New research by clinical oncologists has revealed how COVID-19 impacted the delivery of radiotherapy last year.
Published today (23 January) in The Lancet Oncology, it is the first study to assess the impact of the coronavirus pandemic on radiotherapy services in England.
The research, led by the University of Leeds, with the RCR and Public Health England, collated national radiotherapy treatment data from the first wave of the pandemic and modelled how many extra patients could have been treated if COVID-19 had not hit the NHS.
Compared to 2019, it shows the number of new radiotherapy treatment courses were down 19.9 per cent in April 2020, 6.2 per cent in May, and 11.6 per cent in June.
The researchers’ modelling also found more than 3,000 fewer courses of radiotherapy were delivered between February and June 2020 than would have been anticipated pre-covid.
However, the study also documents how cancer teams were able to quickly implement new treatments – such as a 60 per cent boom in the use of shorter radiotherapy treatments for breast cancer. Treatments for bladder, oesophageal and bowel cancers increased markedly, probably because radiotherapy was used to help compensate for a lack of surgical capacity due to the pandemic.
Dr Katie Spencer, lead author of the study, University Academic Clinical Fellow at the University of Leeds and consultant clinical oncologist at Leeds Teaching Hospitals NHS Trust, said:
“Radiotherapy is a very important treatment option for cancer, and our study shows that across the English NHS there was a rapid shift in how radiotherapy was used.
“It is impressive to see that the data closely follows the guidelines published at the start of the pandemic. For cancers such as breast and bowel, shorter, more intensive treatments were delivered to provide similar outcomes for patients.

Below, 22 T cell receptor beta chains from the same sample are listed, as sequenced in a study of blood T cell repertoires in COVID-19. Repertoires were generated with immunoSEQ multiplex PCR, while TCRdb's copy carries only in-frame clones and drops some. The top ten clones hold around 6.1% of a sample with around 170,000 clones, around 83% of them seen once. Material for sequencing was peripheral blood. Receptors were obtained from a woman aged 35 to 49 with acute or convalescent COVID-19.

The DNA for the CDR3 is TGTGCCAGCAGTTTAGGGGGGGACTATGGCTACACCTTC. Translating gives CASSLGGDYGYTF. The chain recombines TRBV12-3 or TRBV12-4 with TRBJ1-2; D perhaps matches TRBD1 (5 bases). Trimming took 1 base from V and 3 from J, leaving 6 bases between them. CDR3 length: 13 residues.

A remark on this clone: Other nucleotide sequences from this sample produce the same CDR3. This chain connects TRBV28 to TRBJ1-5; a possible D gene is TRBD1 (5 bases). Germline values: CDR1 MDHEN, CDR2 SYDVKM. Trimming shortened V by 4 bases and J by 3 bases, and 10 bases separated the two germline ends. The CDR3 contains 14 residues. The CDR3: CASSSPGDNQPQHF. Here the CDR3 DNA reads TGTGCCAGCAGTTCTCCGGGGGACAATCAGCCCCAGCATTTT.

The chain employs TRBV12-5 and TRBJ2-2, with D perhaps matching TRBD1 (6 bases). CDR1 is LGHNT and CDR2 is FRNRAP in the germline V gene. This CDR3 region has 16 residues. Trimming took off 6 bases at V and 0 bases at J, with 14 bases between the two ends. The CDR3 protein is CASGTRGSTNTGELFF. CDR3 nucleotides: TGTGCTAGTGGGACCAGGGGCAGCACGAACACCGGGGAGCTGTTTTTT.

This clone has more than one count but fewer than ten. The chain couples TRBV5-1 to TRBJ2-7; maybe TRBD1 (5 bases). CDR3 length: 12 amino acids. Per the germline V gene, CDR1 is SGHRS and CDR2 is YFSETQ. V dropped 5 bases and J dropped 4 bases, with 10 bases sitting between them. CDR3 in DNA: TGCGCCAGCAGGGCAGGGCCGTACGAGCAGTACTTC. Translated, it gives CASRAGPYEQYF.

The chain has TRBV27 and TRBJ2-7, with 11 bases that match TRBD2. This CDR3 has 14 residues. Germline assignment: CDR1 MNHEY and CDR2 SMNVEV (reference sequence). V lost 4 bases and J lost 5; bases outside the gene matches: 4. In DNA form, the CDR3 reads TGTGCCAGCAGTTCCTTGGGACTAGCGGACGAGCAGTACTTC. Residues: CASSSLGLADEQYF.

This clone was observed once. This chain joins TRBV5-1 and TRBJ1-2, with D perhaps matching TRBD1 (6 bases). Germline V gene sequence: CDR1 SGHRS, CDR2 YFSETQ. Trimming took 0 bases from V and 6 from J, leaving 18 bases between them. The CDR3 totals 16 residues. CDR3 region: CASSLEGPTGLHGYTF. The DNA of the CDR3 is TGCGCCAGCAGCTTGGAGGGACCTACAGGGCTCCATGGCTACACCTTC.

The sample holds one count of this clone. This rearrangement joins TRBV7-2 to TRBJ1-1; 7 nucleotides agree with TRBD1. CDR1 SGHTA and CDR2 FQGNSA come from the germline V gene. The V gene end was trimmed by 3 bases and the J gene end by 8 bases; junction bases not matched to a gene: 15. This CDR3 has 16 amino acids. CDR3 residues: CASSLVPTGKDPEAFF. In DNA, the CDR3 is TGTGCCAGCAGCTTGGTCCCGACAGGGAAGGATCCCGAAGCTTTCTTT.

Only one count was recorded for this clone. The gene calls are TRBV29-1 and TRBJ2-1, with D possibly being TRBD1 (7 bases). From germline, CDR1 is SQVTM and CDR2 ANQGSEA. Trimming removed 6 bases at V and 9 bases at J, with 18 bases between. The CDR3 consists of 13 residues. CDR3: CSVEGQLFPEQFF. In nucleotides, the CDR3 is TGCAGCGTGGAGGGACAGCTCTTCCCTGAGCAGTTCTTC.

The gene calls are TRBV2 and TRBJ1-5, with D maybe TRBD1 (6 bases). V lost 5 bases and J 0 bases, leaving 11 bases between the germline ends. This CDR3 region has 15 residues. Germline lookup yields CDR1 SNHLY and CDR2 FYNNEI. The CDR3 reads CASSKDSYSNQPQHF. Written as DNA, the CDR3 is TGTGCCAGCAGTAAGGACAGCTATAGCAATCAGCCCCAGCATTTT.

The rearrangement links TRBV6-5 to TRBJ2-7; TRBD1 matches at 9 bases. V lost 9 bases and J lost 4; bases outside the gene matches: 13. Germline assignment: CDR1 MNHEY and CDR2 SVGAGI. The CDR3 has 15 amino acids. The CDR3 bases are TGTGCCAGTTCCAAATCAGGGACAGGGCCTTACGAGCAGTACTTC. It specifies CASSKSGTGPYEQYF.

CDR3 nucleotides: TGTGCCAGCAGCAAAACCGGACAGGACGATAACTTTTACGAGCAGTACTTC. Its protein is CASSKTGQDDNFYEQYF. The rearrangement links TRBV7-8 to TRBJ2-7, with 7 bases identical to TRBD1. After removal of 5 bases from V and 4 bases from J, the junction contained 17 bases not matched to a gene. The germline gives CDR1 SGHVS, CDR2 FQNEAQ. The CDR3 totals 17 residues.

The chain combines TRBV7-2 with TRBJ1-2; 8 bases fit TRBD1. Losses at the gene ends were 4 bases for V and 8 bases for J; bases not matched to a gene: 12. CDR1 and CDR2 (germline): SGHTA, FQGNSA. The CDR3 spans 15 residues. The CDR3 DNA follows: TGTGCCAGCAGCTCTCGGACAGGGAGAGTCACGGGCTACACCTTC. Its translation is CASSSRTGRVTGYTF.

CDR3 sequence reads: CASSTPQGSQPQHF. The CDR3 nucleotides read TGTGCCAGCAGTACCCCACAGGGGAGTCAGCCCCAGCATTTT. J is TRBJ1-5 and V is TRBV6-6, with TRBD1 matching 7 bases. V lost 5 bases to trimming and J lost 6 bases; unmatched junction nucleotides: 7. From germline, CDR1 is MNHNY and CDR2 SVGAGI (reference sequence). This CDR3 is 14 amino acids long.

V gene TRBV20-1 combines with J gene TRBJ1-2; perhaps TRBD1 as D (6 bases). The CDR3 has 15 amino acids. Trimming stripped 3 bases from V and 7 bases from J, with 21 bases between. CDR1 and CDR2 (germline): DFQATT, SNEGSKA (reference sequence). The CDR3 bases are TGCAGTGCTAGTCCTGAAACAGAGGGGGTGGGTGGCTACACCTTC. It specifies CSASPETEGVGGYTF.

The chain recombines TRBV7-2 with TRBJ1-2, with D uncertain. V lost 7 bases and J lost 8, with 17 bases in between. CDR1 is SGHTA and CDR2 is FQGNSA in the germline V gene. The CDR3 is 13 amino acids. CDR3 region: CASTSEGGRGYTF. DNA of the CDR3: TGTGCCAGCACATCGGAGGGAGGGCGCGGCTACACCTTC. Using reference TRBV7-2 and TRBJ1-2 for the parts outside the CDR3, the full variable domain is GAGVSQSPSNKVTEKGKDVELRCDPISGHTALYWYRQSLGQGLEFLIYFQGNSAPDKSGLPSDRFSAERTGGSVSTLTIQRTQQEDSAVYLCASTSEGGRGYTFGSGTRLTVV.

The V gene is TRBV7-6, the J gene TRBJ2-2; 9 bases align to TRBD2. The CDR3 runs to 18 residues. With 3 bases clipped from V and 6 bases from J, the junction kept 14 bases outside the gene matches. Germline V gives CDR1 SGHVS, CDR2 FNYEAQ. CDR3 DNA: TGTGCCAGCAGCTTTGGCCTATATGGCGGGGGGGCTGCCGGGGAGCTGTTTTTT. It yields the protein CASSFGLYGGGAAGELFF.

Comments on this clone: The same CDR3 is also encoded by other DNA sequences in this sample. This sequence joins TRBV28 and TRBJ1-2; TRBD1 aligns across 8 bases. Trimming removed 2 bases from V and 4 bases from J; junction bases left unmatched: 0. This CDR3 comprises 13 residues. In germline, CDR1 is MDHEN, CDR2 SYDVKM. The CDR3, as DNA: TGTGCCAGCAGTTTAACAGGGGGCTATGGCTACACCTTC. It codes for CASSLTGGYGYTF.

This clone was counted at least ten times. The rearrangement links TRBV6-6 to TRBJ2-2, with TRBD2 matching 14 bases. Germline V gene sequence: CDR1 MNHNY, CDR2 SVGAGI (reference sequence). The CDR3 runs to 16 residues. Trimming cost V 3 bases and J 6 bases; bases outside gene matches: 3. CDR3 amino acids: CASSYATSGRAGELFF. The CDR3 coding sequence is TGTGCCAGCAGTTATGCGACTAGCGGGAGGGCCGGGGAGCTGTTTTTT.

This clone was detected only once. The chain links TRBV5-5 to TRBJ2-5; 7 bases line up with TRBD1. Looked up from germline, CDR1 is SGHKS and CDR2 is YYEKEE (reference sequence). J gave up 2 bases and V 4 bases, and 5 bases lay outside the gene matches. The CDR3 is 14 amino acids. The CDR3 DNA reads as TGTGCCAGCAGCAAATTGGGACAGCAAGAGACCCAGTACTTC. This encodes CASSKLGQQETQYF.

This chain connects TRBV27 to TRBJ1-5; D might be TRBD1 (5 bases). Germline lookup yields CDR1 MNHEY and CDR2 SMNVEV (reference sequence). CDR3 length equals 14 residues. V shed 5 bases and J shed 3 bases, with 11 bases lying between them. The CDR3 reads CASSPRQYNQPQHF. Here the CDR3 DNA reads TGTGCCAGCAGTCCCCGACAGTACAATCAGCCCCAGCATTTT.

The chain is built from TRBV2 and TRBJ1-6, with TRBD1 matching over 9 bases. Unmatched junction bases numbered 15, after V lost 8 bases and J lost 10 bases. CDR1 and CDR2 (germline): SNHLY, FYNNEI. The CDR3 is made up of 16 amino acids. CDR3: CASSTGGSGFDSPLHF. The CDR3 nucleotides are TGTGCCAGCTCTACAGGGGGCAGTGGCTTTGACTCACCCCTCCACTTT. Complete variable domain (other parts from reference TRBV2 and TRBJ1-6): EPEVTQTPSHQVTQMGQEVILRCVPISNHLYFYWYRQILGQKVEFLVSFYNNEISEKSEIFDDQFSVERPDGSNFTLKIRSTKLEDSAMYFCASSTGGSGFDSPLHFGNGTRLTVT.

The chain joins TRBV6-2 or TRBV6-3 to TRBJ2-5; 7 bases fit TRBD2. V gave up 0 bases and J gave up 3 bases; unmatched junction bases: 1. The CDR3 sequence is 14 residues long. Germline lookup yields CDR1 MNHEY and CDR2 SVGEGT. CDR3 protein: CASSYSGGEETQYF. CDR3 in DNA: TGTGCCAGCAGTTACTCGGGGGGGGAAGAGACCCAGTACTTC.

“Where treatment delay is safe, like in prostate cancer, delays were used to reduce the risk of coronavirus exposure. This was particularly important for older patients, who are more vulnerable to the virus.
“In other cases, such as head and neck, and anal cancers, we saw that the number of radiotherapy treatments hardly changed during the first wave. This was really reassuring, as we know that it is vital that these treatments are not delayed.”
Co-author Dr Tom Roques, Medical Director of Professional Practice for Clinical Oncology at the RCR, added:
“This research shows the incredible speed with which radiotherapy services within the NHS were able to adapt their treatment patterns to help protect patients with cancer, whilst coping with reduced surgical capacity due to the global pandemic.
“In the midst of the current COVID-19 surge, NHS capacity is under even greater stress. However, cancer teams are using all of the clinical experience and innovations from last year to ensure radiotherapy services continue to operate and provide the best care possible for patients.”